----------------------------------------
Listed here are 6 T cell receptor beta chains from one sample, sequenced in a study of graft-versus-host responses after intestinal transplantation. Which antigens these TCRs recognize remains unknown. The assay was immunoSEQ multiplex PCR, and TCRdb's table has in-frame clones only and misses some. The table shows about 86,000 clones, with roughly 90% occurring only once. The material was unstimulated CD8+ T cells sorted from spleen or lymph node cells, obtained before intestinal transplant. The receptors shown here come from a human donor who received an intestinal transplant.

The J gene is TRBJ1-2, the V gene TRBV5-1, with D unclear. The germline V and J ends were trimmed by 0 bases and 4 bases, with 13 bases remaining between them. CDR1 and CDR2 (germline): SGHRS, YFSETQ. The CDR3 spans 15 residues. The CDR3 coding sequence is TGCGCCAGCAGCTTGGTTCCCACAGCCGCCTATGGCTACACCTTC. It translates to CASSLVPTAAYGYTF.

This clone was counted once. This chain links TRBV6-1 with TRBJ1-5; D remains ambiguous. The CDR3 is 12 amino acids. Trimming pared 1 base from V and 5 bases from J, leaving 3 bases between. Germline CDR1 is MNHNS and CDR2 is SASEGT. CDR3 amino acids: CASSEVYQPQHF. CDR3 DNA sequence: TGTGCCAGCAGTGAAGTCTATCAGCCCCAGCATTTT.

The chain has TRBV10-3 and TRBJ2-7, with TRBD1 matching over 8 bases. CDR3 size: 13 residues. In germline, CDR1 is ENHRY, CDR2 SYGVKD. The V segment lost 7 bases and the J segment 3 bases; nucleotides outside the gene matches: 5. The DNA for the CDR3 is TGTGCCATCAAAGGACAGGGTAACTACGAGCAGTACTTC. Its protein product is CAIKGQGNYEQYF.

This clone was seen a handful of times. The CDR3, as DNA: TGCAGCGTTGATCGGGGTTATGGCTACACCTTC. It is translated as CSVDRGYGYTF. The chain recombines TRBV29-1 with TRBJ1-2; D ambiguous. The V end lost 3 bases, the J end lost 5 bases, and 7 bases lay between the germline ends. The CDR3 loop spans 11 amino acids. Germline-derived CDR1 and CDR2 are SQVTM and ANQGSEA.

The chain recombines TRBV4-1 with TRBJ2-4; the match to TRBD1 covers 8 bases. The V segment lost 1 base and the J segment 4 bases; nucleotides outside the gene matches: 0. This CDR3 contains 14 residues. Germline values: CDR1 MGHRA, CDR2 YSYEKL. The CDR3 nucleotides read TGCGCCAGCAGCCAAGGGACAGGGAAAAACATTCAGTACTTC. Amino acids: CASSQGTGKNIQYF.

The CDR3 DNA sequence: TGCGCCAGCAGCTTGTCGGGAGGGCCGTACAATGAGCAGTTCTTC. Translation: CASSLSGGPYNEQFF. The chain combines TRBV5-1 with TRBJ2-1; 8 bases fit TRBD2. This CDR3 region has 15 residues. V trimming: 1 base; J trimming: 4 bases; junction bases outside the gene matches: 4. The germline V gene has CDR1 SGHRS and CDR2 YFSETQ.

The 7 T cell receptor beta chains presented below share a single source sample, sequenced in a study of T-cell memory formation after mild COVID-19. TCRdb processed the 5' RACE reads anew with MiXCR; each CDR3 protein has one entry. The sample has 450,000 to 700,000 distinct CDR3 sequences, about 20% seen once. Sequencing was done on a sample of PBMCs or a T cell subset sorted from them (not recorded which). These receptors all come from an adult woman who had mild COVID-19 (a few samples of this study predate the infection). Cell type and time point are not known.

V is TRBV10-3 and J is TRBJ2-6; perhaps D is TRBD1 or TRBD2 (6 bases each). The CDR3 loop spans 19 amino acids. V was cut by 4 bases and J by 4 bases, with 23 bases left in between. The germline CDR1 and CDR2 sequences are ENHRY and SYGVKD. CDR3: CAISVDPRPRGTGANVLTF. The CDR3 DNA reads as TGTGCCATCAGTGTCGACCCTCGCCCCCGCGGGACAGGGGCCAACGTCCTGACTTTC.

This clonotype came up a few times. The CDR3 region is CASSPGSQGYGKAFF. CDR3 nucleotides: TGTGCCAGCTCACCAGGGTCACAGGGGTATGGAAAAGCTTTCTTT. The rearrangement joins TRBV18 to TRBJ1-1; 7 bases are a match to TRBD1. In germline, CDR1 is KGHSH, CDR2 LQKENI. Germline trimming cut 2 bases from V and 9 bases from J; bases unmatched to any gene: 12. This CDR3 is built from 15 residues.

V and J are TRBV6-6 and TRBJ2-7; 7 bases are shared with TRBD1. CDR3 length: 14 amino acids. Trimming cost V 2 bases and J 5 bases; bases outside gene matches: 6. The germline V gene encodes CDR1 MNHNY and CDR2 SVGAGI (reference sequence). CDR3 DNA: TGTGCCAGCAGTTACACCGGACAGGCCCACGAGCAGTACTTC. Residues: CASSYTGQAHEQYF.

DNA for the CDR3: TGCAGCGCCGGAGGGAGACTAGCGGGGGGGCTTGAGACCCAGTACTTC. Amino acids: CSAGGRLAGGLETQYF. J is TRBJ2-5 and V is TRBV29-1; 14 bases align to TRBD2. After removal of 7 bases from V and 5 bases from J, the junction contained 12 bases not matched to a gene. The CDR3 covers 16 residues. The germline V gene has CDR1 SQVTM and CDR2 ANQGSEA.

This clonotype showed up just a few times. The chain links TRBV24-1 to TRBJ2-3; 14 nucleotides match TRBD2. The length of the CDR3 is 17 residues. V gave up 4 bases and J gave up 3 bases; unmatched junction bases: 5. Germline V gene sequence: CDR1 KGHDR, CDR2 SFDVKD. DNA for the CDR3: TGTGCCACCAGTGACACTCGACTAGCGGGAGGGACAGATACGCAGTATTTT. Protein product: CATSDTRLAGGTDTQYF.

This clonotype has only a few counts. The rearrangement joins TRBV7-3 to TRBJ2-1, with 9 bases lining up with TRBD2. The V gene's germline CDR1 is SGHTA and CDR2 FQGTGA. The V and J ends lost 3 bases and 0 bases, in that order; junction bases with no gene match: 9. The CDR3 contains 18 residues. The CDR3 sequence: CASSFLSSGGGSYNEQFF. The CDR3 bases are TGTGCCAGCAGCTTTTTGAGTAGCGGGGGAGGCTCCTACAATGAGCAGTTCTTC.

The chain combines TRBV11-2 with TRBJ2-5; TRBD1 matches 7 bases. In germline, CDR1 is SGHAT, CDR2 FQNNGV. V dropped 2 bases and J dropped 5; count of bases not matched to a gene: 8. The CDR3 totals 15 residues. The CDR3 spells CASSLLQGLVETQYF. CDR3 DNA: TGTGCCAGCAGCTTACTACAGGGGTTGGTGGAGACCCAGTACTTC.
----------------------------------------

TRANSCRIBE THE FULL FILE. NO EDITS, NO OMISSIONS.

Listed here are 6 T cell receptor beta chains from one sample, sequenced in a study of graft-versus-host responses after intestinal transplantation. Which antigens these TCRs recognize remains unknown. The assay was immunoSEQ multiplex PCR, and TCRdb's table has in-frame clones only and misses some. The table shows about 86,000 clones, with roughly 90% occurring only once. The material was unstimulated CD8+ T cells sorted from spleen or lymph node cells, obtained before intestinal transplant. The receptors shown here come from a human donor who received an intestinal transplant.

The J gene is TRBJ1-2, the V gene TRBV5-1, with D unclear. The germline V and J ends were trimmed by 0 bases and 4 bases, with 13 bases remaining between them. CDR1 and CDR2 (germline): SGHRS, YFSETQ. The CDR3 spans 15 residues. The CDR3 coding sequence is TGCGCCAGCAGCTTGGTTCCCACAGCCGCCTATGGCTACACCTTC. It translates to CASSLVPTAAYGYTF.

This clone was counted once. This chain links TRBV6-1 with TRBJ1-5; D remains ambiguous. The CDR3 is 12 amino acids. Trimming pared 1 base from V and 5 bases from J, leaving 3 bases between. Germline CDR1 is MNHNS and CDR2 is SASEGT. CDR3 amino acids: CASSEVYQPQHF. CDR3 DNA sequence: TGTGCCAGCAGTGAAGTCTATCAGCCCCAGCATTTT.

The chain has TRBV10-3 and TRBJ2-7, with TRBD1 matching over 8 bases. CDR3 size: 13 residues. In germline, CDR1 is ENHRY, CDR2 SYGVKD. The V segment lost 7 bases and the J segment 3 bases; nucleotides outside the gene matches: 5. The DNA for the CDR3 is TGTGCCATCAAAGGACAGGGTAACTACGAGCAGTACTTC. Its protein product is CAIKGQGNYEQYF.

This clone was seen a handful of times. The CDR3, as DNA: TGCAGCGTTGATCGGGGTTATGGCTACACCTTC. It is translated as CSVDRGYGYTF. The chain recombines TRBV29-1 with TRBJ1-2; D ambiguous. The V end lost 3 bases, the J end lost 5 bases, and 7 bases lay between the germline ends. The CDR3 loop spans 11 amino acids. Germline-derived CDR1 and CDR2 are SQVTM and ANQGSEA.

The chain recombines TRBV4-1 with TRBJ2-4; the match to TRBD1 covers 8 bases. The V segment lost 1 base and the J segment 4 bases; nucleotides outside the gene matches: 0. This CDR3 contains 14 residues. Germline values: CDR1 MGHRA, CDR2 YSYEKL. The CDR3 nucleotides read TGCGCCAGCAGCCAAGGGACAGGGAAAAACATTCAGTACTTC. Amino acids: CASSQGTGKNIQYF.

The CDR3 DNA sequence: TGCGCCAGCAGCTTGTCGGGAGGGCCGTACAATGAGCAGTTCTTC. Translation: CASSLSGGPYNEQFF. The chain combines TRBV5-1 with TRBJ2-1; 8 bases fit TRBD2. This CDR3 region has 15 residues. V trimming: 1 base; J trimming: 4 bases; junction bases outside the gene matches: 4. The germline V gene has CDR1 SGHRS and CDR2 YFSETQ.

The 7 T cell receptor beta chains presented below share a single source sample, sequenced in a study of T-cell memory formation after mild COVID-19. TCRdb processed the 5' RACE reads anew with MiXCR; each CDR3 protein has one entry. The sample has 450,000 to 700,000 distinct CDR3 sequences, about 20% seen once. Sequencing was done on a sample of PBMCs or a T cell subset sorted from them (not recorded which). These receptors all come from an adult woman who had mild COVID-19 (a few samples of this study predate the infection). Cell type and time point are not known.

V is TRBV10-3 and J is TRBJ2-6; perhaps D is TRBD1 or TRBD2 (6 bases each). The CDR3 loop spans 19 amino acids. V was cut by 4 bases and J by 4 bases, with 23 bases left in between. The germline CDR1 and CDR2 sequences are ENHRY and SYGVKD. CDR3: CAISVDPRPRGTGANVLTF. The CDR3 DNA reads as TGTGCCATCAGTGTCGACCCTCGCCCCCGCGGGACAGGGGCCAACGTCCTGACTTTC.

This clonotype came up a few times. The CDR3 region is CASSPGSQGYGKAFF. CDR3 nucleotides: TGTGCCAGCTCACCAGGGTCACAGGGGTATGGAAAAGCTTTCTTT. The rearrangement joins TRBV18 to TRBJ1-1; 7 bases are a match to TRBD1. In germline, CDR1 is KGHSH, CDR2 LQKENI. Germline trimming cut 2 bases from V and 9 bases from J; bases unmatched to any gene: 12. This CDR3 is built from 15 residues.

V and J are TRBV6-6 and TRBJ2-7; 7 bases are shared with TRBD1. CDR3 length: 14 amino acids. Trimming cost V 2 bases and J 5 bases; bases outside gene matches: 6. The germline V gene encodes CDR1 MNHNY and CDR2 SVGAGI (reference sequence). CDR3 DNA: TGTGCCAGCAGTTACACCGGACAGGCCCACGAGCAGTACTTC. Residues: CASSYTGQAHEQYF.

DNA for the CDR3: TGCAGCGCCGGAGGGAGACTAGCGGGGGGGCTTGAGACCCAGTACTTC. Amino acids: CSAGGRLAGGLETQYF. J is TRBJ2-5 and V is TRBV29-1; 14 bases align to TRBD2. After removal of 7 bases from V and 5 bases from J, the junction contained 12 bases not matched to a gene. The CDR3 covers 16 residues. The germline V gene has CDR1 SQVTM and CDR2 ANQGSEA.

This clonotype showed up just a few times. The chain links TRBV24-1 to TRBJ2-3; 14 nucleotides match TRBD2. The length of the CDR3 is 17 residues. V gave up 4 bases and J gave up 3 bases; unmatched junction bases: 5. Germline V gene sequence: CDR1 KGHDR, CDR2 SFDVKD. DNA for the CDR3: TGTGCCACCAGTGACACTCGACTAGCGGGAGGGACAGATACGCAGTATTTT. Protein product: CATSDTRLAGGTDTQYF.

This clonotype has only a few counts. The rearrangement joins TRBV7-3 to TRBJ2-1, with 9 bases lining up with TRBD2. The V gene's germline CDR1 is SGHTA and CDR2 FQGTGA. The V and J ends lost 3 bases and 0 bases, in that order; junction bases with no gene match: 9. The CDR3 contains 18 residues. The CDR3 sequence: CASSFLSSGGGSYNEQFF. The CDR3 bases are TGTGCCAGCAGCTTTTTGAGTAGCGGGGGAGGCTCCTACAATGAGCAGTTCTTC.

The chain combines TRBV11-2 with TRBJ2-5; TRBD1 matches 7 bases. In germline, CDR1 is SGHAT, CDR2 FQNNGV. V dropped 2 bases and J dropped 5; count of bases not matched to a gene: 8. The CDR3 totals 15 residues. The CDR3 spells CASSLLQGLVETQYF. CDR3 DNA: TGTGCCAGCAGCTTACTACAGGGGTTGGTGGAGACCCAGTACTTC.